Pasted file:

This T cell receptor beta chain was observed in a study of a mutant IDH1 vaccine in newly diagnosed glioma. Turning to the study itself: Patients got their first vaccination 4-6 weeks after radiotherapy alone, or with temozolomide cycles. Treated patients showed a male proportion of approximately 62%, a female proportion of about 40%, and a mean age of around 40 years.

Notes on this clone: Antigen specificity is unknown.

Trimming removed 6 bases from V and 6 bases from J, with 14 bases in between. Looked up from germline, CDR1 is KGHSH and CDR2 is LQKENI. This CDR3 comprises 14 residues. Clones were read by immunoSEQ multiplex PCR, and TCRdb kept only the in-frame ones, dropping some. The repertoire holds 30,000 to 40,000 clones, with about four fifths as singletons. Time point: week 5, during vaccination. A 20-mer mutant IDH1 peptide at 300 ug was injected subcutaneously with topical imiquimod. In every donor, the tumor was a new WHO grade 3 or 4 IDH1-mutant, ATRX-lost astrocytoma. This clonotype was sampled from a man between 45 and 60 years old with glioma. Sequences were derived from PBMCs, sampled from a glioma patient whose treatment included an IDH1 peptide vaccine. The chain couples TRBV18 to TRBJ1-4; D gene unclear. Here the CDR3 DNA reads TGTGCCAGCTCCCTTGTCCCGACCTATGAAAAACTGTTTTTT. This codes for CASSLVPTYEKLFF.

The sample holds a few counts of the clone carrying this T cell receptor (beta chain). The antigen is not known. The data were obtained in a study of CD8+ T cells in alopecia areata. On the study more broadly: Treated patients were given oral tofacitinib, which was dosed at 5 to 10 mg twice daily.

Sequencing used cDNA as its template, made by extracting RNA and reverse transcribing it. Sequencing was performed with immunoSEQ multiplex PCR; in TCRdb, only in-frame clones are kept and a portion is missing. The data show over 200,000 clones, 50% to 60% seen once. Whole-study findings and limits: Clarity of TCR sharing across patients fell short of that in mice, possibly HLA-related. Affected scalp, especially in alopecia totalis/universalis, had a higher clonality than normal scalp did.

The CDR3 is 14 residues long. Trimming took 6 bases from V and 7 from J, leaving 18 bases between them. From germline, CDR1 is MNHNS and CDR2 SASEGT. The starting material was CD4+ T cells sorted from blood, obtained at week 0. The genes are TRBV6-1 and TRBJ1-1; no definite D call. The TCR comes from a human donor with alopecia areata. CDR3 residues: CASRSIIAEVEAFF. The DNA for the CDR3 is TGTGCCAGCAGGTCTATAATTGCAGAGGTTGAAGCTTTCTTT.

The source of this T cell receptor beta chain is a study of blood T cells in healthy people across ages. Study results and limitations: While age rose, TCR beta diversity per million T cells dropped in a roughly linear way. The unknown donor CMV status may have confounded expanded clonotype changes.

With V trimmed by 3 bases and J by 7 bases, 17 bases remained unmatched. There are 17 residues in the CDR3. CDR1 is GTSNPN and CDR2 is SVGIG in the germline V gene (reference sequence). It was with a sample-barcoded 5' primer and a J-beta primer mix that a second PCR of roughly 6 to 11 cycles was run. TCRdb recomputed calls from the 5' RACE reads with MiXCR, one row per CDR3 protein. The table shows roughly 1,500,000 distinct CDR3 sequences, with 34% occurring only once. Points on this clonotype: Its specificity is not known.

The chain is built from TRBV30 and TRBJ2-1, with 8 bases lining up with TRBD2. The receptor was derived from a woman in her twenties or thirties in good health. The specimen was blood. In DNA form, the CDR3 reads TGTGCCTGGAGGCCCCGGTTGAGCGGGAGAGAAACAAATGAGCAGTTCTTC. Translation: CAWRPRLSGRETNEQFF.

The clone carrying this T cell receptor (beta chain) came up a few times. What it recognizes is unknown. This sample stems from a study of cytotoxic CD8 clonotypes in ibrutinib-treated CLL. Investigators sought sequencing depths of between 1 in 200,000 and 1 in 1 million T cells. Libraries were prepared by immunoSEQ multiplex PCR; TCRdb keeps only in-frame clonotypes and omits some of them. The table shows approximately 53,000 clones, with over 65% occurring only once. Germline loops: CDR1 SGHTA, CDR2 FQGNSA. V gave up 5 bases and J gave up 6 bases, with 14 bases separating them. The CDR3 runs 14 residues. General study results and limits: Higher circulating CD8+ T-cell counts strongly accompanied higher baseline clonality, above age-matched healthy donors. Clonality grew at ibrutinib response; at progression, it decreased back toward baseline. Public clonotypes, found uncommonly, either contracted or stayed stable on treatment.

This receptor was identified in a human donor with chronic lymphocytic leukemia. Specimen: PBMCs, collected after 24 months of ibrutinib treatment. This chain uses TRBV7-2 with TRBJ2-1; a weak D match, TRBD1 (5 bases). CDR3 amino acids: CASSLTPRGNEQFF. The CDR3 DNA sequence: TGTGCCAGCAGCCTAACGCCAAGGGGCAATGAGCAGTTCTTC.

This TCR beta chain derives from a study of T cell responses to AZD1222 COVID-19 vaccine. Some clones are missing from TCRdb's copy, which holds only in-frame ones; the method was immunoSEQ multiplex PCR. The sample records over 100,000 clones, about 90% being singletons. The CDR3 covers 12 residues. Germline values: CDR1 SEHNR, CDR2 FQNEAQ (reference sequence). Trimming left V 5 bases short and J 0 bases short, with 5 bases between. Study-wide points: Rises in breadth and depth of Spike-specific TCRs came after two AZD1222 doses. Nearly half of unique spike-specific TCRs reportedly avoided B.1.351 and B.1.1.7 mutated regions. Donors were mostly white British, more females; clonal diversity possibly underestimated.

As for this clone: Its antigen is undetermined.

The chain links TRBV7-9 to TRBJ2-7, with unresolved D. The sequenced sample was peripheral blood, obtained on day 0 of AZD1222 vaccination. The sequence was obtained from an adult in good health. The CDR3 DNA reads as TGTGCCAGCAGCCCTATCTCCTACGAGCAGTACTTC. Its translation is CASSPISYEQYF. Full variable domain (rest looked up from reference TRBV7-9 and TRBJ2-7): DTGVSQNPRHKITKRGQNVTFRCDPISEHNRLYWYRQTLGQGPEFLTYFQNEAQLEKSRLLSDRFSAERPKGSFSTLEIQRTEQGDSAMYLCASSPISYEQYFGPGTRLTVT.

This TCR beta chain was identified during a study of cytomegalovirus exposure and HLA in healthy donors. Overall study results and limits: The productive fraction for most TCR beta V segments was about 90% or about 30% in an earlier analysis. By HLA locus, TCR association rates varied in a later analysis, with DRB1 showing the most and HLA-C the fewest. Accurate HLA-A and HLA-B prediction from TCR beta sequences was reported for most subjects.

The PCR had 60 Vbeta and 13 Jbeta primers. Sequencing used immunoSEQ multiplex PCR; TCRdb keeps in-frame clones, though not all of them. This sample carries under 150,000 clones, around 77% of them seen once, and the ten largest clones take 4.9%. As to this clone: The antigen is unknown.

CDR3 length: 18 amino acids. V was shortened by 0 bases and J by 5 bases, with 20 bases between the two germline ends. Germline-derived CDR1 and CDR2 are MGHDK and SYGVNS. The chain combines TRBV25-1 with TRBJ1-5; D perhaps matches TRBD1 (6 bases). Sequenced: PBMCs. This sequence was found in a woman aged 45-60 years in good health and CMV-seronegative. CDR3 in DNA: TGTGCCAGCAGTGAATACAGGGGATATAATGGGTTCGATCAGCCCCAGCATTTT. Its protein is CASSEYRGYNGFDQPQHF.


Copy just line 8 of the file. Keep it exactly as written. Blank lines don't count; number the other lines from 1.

With V trimmed by 3 bases and J by 7 bases, 17 bases remained unmatched. There are 17 residues in the CDR3. CDR1 is GTSNPN and CDR2 is SVGIG in the germline V gene (reference sequence). It was with a sample-barcoded 5' primer and a J-beta primer mix that a second PCR of roughly 6 to 11 cycles was run. TCRdb recomputed calls from the 5' RACE reads with MiXCR, one row per CDR3 protein. The table shows roughly 1,500,000 distinct CDR3 sequences, with 34% occurring only once. Points on this clonotype: Its specificity is not known.